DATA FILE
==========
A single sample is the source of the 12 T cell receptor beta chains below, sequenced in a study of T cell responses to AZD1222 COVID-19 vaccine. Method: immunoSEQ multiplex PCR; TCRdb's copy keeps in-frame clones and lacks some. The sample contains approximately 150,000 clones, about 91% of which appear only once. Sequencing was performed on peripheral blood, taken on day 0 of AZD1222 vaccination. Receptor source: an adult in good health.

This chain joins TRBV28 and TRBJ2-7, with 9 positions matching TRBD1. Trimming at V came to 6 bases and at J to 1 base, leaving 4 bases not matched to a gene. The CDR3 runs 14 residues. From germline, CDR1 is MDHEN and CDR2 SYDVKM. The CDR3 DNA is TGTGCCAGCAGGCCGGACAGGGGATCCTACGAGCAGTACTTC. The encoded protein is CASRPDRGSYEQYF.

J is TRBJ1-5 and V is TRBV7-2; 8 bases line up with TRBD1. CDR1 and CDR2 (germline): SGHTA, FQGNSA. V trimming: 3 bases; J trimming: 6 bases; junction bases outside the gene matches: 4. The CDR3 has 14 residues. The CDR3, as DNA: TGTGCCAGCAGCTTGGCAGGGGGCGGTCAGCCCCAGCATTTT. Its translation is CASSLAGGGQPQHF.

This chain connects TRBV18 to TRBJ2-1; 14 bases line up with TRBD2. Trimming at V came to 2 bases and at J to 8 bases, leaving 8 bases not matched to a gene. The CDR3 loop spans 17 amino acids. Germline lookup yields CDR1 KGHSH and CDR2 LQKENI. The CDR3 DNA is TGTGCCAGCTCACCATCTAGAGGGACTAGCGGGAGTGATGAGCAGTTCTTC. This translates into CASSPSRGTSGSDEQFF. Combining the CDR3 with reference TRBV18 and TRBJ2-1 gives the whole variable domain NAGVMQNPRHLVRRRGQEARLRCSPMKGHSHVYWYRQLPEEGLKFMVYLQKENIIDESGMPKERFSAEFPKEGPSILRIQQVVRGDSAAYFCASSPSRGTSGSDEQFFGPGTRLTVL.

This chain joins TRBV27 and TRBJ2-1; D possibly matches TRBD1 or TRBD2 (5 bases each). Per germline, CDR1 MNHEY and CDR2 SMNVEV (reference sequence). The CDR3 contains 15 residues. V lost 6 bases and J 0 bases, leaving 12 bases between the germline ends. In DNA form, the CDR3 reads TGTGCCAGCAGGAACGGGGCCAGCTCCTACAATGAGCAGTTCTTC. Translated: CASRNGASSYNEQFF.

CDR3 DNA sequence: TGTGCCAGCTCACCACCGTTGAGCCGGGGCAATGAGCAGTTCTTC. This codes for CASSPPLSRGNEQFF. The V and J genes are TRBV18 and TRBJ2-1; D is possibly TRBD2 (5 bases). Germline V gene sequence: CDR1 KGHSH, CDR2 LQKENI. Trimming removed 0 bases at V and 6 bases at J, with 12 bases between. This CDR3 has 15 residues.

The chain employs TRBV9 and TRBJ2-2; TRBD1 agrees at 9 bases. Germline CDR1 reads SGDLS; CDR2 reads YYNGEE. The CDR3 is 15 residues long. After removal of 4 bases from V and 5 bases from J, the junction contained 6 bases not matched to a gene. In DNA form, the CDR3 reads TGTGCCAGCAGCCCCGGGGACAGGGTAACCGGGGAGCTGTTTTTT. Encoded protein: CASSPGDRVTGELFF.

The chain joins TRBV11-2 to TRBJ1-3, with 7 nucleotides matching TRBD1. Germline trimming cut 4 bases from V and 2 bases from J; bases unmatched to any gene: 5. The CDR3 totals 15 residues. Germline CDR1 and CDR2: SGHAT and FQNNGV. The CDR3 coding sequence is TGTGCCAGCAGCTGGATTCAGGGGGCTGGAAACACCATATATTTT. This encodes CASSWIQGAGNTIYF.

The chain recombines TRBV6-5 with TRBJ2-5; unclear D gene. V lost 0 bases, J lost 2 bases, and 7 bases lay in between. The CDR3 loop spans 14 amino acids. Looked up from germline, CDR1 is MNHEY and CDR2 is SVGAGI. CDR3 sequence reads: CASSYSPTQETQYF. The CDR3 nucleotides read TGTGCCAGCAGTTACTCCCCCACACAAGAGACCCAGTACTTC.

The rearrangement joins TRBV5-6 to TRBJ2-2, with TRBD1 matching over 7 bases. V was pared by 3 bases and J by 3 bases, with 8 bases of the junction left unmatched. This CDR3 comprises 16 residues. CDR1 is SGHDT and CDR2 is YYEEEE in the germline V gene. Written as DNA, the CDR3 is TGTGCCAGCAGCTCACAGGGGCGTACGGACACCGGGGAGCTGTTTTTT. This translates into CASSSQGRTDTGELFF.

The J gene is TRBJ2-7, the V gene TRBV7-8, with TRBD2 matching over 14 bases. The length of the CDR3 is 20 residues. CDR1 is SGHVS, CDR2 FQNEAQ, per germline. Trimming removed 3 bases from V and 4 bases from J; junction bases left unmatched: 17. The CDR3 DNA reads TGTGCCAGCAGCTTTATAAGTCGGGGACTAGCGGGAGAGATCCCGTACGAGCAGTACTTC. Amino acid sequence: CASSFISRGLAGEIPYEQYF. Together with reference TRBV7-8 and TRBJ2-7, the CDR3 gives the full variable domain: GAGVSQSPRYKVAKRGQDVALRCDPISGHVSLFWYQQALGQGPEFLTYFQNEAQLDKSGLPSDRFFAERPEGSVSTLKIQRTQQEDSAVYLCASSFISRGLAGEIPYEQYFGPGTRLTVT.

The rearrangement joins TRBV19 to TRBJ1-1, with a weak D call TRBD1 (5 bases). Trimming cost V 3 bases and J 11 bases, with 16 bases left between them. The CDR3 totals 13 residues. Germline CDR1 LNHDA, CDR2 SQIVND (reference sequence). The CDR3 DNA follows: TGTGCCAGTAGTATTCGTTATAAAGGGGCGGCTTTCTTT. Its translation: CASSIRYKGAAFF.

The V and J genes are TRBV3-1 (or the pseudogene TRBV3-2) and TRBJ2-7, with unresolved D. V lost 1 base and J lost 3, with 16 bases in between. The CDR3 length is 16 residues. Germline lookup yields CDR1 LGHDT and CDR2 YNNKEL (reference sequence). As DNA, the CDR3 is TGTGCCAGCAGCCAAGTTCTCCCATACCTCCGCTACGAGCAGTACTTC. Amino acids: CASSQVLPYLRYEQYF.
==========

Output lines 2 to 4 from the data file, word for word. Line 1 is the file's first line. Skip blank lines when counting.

This chain joins TRBV28 and TRBJ2-7, with 9 positions matching TRBD1. Trimming at V came to 6 bases and at J to 1 base, leaving 4 bases not matched to a gene. The CDR3 runs 14 residues. From germline, CDR1 is MDHEN and CDR2 SYDVKM. The CDR3 DNA is TGTGCCAGCAGGCCGGACAGGGGATCCTACGAGCAGTACTTC. The encoded protein is CASRPDRGSYEQYF.

J is TRBJ1-5 and V is TRBV7-2; 8 bases line up with TRBD1. CDR1 and CDR2 (germline): SGHTA, FQGNSA. V trimming: 3 bases; J trimming: 6 bases; junction bases outside the gene matches: 4. The CDR3 has 14 residues. The CDR3, as DNA: TGTGCCAGCAGCTTGGCAGGGGGCGGTCAGCCCCAGCATTTT. Its translation is CASSLAGGGQPQHF.

This chain connects TRBV18 to TRBJ2-1; 14 bases line up with TRBD2. Trimming at V came to 2 bases and at J to 8 bases, leaving 8 bases not matched to a gene. The CDR3 loop spans 17 amino acids. Germline lookup yields CDR1 KGHSH and CDR2 LQKENI. The CDR3 DNA is TGTGCCAGCTCACCATCTAGAGGGACTAGCGGGAGTGATGAGCAGTTCTTC. This translates into CASSPSRGTSGSDEQFF. Combining the CDR3 with reference TRBV18 and TRBJ2-1 gives the whole variable domain NAGVMQNPRHLVRRRGQEARLRCSPMKGHSHVYWYRQLPEEGLKFMVYLQKENIIDESGMPKERFSAEFPKEGPSILRIQQVVRGDSAAYFCASSPSRGTSGSDEQFFGPGTRLTVL.